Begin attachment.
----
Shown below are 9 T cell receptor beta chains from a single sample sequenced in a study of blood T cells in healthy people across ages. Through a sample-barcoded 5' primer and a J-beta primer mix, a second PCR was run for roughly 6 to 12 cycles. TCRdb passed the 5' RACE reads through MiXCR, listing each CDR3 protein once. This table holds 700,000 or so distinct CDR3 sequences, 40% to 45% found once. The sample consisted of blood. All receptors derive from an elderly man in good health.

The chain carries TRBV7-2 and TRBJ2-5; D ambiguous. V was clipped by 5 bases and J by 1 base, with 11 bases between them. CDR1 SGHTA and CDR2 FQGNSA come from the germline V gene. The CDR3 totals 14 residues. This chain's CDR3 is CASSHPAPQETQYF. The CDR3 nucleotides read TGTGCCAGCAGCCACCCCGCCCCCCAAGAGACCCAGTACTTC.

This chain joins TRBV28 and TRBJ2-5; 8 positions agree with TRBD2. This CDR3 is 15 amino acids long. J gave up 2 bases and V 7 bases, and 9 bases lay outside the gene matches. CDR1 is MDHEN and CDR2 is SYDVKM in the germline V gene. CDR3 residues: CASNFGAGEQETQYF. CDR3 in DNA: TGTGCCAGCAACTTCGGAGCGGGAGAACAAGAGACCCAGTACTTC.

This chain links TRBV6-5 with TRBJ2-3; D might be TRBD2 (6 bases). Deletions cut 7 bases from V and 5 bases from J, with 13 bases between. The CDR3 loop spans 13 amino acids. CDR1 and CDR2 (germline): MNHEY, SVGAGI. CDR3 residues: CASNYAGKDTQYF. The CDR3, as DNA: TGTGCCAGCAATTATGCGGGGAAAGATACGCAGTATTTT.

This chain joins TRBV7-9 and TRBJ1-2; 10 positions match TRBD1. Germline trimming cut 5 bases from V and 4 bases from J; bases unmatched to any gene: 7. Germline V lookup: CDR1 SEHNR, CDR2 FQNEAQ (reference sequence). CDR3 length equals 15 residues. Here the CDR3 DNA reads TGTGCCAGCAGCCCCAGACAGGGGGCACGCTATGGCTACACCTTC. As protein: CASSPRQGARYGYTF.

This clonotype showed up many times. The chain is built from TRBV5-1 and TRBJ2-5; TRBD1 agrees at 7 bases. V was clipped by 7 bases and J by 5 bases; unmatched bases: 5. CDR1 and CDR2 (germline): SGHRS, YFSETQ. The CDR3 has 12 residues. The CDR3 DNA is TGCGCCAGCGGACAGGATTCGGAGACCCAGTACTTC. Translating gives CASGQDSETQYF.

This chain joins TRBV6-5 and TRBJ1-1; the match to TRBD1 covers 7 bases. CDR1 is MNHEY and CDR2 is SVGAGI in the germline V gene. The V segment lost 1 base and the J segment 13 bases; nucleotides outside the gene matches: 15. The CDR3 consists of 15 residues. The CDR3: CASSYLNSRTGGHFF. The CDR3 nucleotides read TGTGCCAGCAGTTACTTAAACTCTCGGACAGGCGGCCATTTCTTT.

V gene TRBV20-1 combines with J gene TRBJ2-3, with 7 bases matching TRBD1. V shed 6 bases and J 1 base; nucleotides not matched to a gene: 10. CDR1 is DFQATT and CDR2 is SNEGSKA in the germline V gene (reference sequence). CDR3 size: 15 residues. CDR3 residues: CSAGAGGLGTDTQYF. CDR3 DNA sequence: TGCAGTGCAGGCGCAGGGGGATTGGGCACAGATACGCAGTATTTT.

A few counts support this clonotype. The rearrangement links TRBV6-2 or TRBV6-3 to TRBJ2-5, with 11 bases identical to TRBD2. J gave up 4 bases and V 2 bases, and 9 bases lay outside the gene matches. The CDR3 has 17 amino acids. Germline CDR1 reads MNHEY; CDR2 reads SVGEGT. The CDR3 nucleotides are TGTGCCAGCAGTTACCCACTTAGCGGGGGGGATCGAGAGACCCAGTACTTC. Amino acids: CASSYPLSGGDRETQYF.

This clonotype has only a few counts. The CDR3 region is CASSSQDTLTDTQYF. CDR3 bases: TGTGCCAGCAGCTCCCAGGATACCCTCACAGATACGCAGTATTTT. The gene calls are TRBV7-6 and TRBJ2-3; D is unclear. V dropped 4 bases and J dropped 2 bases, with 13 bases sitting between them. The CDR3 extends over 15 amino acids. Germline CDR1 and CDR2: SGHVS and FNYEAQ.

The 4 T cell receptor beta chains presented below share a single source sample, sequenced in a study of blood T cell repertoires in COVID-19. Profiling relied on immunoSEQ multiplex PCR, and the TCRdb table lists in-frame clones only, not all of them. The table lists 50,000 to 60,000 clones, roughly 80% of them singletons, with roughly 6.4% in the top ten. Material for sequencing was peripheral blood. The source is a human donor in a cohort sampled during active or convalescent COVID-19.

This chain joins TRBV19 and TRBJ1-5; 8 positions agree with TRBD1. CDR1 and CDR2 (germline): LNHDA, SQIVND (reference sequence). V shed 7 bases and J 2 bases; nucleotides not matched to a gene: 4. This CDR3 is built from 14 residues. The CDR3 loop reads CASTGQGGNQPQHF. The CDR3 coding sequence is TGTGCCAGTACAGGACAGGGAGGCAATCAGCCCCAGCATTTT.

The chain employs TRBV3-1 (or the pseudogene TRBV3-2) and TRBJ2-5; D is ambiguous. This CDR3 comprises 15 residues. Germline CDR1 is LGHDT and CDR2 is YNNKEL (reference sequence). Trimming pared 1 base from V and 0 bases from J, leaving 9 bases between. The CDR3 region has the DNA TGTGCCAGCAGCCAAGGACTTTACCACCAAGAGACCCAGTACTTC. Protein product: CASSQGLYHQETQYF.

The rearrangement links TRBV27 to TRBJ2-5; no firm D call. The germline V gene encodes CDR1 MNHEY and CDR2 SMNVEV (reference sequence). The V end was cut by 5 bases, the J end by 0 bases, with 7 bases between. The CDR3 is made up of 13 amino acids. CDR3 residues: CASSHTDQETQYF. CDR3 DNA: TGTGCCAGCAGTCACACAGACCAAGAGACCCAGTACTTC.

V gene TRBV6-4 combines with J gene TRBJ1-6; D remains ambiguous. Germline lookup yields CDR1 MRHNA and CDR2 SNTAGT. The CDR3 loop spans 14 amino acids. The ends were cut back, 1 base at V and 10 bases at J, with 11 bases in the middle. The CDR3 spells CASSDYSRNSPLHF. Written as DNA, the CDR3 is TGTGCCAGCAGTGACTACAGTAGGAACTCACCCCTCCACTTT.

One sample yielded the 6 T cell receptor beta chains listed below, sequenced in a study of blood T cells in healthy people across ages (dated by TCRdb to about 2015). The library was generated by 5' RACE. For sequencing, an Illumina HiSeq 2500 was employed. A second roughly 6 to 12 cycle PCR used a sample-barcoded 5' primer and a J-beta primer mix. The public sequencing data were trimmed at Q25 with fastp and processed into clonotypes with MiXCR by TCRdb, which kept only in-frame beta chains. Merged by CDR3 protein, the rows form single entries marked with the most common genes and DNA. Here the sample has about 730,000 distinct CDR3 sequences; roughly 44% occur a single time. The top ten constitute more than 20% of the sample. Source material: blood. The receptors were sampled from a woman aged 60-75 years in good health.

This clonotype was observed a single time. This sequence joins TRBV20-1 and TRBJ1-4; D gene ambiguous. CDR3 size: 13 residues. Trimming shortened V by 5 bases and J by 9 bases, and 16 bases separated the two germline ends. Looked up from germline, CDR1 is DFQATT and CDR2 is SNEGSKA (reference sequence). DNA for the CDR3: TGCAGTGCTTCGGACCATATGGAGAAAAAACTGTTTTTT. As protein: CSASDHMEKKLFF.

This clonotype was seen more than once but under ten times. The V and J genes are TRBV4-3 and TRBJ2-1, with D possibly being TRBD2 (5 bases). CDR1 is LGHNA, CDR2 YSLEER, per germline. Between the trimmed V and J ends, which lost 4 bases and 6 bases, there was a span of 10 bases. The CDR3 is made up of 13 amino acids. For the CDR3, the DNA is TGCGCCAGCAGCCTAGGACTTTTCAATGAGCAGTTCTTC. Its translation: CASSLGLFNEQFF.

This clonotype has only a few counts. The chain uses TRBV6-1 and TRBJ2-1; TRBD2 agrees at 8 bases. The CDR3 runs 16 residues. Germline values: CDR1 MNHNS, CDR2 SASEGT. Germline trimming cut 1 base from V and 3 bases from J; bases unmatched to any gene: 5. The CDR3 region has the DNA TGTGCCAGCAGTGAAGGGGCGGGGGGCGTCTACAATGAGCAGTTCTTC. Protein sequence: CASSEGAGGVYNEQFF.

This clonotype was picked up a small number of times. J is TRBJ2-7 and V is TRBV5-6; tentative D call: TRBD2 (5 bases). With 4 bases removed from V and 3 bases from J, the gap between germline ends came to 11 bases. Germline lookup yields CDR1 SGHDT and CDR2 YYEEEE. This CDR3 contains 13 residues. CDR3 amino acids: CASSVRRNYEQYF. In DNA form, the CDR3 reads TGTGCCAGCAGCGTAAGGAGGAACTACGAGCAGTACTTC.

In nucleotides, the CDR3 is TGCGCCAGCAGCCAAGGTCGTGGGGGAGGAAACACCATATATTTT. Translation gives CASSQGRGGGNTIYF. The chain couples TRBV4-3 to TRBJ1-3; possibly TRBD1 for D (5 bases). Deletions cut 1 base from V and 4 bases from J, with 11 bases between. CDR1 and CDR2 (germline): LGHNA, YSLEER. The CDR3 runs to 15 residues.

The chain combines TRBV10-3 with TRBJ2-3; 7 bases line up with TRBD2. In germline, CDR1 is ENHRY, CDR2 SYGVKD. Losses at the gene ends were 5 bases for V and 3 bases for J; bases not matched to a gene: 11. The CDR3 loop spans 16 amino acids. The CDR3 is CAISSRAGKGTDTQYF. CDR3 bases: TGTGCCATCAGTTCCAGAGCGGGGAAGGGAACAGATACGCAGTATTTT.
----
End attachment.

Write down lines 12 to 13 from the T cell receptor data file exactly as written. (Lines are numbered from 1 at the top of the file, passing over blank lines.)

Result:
This chain joins TRBV19 and TRBJ1-5; 8 positions agree with TRBD1. CDR1 and CDR2 (germline): LNHDA, SQIVND (reference sequence). V shed 7 bases and J 2 bases; nucleotides not matched to a gene: 4. This CDR3 is built from 14 residues. The CDR3 loop reads CASTGQGGNQPQHF. The CDR3 coding sequence is TGTGCCAGTACAGGACAGGGAGGCAATCAGCCCCAGCATTTT.

The chain employs TRBV3-1 (or the pseudogene TRBV3-2) and TRBJ2-5; D is ambiguous. This CDR3 comprises 15 residues. Germline CDR1 is LGHDT and CDR2 is YNNKEL (reference sequence). Trimming pared 1 base from V and 0 bases from J, leaving 9 bases between. The CDR3 region has the DNA TGTGCCAGCAGCCAAGGACTTTACCACCAAGAGACCCAGTACTTC. Protein product: CASSQGLYHQETQYF.